Sabres deal goalie Miller, veteran Ott to Blues
BUFFALO, N.Y. — An emotional Ryan Miller said goodbye to the Buffalo Sabres on Friday night while embracing the challenge ahead of him with the St. Louis Blues.
The Sabres traded their star goaltender and captain Steve Ott to the Blues for goaltender Jaroslav Halak, forwards Chris Stewart and William Carrier, a 2015 first-round draft pick and a conditional draft pick.
“I’m just very emotional right now,” Miller said. “I think it’s been 12 years with this organization and I’m very excited for an opportunity to have a new adventure, a new opportunity. I have a strong sense that they have a very special team.”
Miller, 33, has been the face of the Sabres’ franchise for the past decade. A two-time All-Star, the 12-year veteran has a career record of 284-186-57 with a 2.60 goals-against average and a .916 save percentage. He won the Vezina Trophy in 2010 as the NHL’s top goaltender.
The trade further establishes the Blues as a Stanley Cup contender. St. Louis is tied with Chicago for the Central Division lead with 84 points and has three games in hand on the Blackhawks.
Ott, 31, is an 11-year veteran who joined the Sabres in 2012. He has 264 points (103 goals, 161 assists) in 673 career games.
Dodgers’ Kemp cleared to start running
GLENDALE, Ariz. — Los Angeles Dodgers outfielder Matt Kemp’s recovery from October ankle surgery moved to another phase this weekend as he was cleared to increase his on-field activities.
Kemp has been limited to running on a treadmill, taking batting practice and fielding ground balls in the outfield through the first three weeks of spring training. But the latest MRI and examination of his left ankle showed sufficient healing for him to increase that activity and begin doing some running on the field.
“Stan (Conte, Dodgers’ vice president of medical services) categorized this as step five of seven steps,” manager Don Mattingly said. “There’s still a couple stages to go through before he’s ready to play in games.”
Mattingly and Kemp emphasized that there is still no timetable for when Kemp will be cleared to take that step.
Fredette signs with Bulls
The Chicago Bulls officially signed guard Jimmer Fredette before Sunday’s game against the New York Knicks.
Fredette was granted a release by the Sacramento Kings last week and talked about what led him to choosing the Bulls.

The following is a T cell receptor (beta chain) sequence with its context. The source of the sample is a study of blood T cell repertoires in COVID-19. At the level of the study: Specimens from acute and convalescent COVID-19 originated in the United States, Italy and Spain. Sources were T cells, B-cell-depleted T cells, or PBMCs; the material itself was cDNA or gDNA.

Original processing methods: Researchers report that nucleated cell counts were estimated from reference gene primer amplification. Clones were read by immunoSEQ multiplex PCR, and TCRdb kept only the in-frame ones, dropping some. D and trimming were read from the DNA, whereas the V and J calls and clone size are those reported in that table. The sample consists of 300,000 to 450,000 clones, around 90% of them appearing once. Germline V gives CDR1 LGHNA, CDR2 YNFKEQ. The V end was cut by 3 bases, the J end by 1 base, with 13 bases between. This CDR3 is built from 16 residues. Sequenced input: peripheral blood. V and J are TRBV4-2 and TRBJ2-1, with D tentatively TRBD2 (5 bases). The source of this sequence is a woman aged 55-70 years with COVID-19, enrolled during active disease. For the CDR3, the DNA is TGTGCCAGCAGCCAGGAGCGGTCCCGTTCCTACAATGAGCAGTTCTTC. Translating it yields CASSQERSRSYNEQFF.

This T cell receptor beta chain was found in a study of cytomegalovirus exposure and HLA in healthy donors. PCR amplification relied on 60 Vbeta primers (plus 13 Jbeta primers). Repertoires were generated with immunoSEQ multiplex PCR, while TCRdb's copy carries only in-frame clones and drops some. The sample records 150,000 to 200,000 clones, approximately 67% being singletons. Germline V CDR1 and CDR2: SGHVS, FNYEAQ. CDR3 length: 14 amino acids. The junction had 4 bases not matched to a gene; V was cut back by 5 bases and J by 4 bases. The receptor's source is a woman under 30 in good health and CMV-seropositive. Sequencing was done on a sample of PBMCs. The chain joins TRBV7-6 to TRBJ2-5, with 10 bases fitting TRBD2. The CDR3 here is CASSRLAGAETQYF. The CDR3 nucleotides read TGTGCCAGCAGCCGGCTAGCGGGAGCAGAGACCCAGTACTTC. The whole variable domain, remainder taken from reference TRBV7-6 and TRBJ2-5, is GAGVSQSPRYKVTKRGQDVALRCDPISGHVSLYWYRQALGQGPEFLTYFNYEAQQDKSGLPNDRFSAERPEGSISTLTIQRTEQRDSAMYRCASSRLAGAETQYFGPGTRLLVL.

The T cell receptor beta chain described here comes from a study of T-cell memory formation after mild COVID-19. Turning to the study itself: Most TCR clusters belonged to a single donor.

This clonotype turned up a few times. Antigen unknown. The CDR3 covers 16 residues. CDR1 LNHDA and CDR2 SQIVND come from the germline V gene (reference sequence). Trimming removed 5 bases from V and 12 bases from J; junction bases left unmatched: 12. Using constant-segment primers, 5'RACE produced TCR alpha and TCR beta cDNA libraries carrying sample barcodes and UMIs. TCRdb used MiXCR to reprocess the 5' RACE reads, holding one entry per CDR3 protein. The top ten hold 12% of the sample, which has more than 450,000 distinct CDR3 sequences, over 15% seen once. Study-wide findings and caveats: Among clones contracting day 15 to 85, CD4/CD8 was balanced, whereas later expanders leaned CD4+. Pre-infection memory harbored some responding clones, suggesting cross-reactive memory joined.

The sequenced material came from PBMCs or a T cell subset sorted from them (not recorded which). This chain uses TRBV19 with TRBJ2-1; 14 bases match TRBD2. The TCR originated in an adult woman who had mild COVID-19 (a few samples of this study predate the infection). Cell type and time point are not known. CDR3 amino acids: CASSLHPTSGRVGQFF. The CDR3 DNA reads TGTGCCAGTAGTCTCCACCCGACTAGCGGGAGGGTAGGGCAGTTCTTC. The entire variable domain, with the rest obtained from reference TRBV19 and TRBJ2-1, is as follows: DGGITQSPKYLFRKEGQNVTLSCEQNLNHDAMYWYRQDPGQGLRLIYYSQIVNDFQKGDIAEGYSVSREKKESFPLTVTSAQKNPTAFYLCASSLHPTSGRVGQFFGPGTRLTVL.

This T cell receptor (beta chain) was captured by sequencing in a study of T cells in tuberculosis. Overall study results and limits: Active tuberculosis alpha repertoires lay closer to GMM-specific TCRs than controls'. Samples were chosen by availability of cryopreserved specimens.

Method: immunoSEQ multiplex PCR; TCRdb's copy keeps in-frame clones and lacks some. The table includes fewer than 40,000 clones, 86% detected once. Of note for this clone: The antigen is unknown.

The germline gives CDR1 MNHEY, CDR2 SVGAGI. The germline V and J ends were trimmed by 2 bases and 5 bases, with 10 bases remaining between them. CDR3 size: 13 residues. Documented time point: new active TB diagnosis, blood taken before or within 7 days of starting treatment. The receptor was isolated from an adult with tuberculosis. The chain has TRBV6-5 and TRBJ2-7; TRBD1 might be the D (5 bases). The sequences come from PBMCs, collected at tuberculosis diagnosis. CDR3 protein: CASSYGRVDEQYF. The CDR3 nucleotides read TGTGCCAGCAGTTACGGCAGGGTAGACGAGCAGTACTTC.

Fredette, the No. 10 pick in the 2011 NBA draft, signed for the remainder of this season and does not have a contract option for next year. Defense has been a question with Fredette since his high-scoring days at BYU.
Going into Sunday’s game, Fredette was averaging 5.9 points per game this season on 48 percent shooting (49 percent from 3-point range). For his career, he is averaging seven points and 1.5 assists per contest.
Reliever Mota retires after 14 years in majors
Veteran relief pitcher Guillermo Mota, who served two drug suspensions during his 14-year Major League Baseball career, announced his retirement on Sunday, according to mlb.com.
The 40-year-old right-hander, who played for seven MLB teams, had not pitched in the majors since 2012, although he signed a minor league contract in January with the Kansas City Royals.
Mota was 39-45 with a 3.94 ERA in 743 relief appearances during a major league career that started with the Montreal Expos in 1999.
The native of the Dominican Republic also played for the Los Angeles Dodgers, Florida Marlins, Cleveland Indians, New York Mets, Milwaukee Brewers and San Francisco Giants, with whom he won World Series titles in 2010 and 2012.
Cuban favors D-League to college one-and-done
Dallas Mavericks owner Mark Cuban is not a fan of the NCAA and the rule that requires players to be one year removed from high school and at least 19 years old before entering the NBA.
Cuban thinks the NBA Development League is preferable to a year in college, saying the one-and-done players are not prepared mentally and emotionally for the NBA.
“I think what will end up happening — and this is my opinion, not that of the league — is if the colleges don’t change from the one-and-done, we’ll go after the one,” Cuban said, according to ESPNDallas.com. “The NCAA rules are so hypocritical, there’s absolutely no reason for a kid to go (to college) because he’s not going to class.
“He’s actually not even able to take advantage of all the fun because the first semester he starts playing basketball. So if the goal is just to graduate to the NBA or be an NBA player, go to the D-League.”